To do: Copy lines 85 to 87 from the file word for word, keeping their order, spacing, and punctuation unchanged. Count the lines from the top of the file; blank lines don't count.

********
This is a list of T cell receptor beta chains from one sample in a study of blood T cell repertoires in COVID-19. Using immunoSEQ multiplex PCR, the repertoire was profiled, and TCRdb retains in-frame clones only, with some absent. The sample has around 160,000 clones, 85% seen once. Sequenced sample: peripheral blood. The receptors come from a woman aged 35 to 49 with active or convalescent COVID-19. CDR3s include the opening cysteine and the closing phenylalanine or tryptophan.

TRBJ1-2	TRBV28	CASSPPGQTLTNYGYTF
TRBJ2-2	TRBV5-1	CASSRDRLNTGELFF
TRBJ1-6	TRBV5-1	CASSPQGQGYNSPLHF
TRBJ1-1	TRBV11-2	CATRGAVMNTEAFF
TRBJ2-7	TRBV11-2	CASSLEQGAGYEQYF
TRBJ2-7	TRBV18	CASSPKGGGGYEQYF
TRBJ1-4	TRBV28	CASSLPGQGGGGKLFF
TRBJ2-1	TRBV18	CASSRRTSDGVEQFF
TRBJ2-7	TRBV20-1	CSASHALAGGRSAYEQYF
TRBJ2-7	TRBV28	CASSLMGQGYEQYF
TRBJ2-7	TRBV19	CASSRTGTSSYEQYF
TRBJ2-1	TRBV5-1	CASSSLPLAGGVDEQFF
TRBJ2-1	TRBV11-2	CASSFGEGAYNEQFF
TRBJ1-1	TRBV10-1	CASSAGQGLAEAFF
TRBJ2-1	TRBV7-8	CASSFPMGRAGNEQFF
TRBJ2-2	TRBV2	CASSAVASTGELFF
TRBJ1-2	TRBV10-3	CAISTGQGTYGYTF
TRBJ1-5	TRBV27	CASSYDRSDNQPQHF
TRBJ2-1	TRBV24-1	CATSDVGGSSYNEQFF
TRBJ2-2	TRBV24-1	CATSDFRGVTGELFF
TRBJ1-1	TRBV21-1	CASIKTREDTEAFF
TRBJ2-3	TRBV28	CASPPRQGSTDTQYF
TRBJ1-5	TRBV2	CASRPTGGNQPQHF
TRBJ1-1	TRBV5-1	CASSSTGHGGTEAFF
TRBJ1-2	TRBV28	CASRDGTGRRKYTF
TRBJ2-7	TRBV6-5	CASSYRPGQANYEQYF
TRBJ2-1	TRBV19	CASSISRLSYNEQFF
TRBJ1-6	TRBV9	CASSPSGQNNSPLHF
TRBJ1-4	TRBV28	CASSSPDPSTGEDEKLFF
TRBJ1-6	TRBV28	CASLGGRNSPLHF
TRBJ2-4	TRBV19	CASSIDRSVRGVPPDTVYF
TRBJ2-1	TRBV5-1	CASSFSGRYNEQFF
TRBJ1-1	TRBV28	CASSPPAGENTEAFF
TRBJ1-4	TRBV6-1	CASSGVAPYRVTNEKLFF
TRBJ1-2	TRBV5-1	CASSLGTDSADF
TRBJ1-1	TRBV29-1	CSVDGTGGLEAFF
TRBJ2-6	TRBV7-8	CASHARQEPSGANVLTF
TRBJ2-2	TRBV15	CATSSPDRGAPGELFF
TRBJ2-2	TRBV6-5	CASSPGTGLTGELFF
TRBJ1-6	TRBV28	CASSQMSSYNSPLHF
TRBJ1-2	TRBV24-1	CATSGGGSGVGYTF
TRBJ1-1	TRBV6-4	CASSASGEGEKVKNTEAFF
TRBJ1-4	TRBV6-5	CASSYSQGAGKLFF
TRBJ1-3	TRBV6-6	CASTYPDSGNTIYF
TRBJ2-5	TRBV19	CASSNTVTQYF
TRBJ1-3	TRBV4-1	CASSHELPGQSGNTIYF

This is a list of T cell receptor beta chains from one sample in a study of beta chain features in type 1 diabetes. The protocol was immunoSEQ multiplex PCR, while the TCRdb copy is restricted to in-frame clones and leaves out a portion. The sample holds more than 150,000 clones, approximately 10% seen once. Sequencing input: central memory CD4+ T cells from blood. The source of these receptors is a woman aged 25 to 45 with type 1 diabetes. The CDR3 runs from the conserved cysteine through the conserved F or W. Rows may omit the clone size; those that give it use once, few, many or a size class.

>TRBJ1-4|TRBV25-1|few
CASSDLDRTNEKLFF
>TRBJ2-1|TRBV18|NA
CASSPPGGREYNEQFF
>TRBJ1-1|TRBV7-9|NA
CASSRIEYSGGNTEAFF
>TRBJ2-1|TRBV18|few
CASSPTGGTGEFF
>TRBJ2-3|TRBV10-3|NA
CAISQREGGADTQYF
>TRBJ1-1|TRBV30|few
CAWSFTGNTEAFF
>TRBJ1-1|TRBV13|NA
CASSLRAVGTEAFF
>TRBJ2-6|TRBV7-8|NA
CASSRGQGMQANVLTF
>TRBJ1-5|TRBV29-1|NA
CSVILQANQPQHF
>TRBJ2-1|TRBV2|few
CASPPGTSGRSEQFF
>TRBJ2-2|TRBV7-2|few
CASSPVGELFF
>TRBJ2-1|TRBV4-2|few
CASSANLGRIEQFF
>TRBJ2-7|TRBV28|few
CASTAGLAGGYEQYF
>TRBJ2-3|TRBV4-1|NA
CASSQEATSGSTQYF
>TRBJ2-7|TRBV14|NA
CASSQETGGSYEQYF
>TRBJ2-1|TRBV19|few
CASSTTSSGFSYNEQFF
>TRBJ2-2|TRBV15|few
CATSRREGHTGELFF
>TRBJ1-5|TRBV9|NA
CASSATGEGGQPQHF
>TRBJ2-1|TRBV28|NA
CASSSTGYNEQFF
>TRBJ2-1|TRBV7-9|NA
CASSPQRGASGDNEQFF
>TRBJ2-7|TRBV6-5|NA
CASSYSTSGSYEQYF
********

>TRBJ2-1|TRBV28|NA
CASSSTGYNEQFF
>TRBJ2-1|TRBV7-9|NA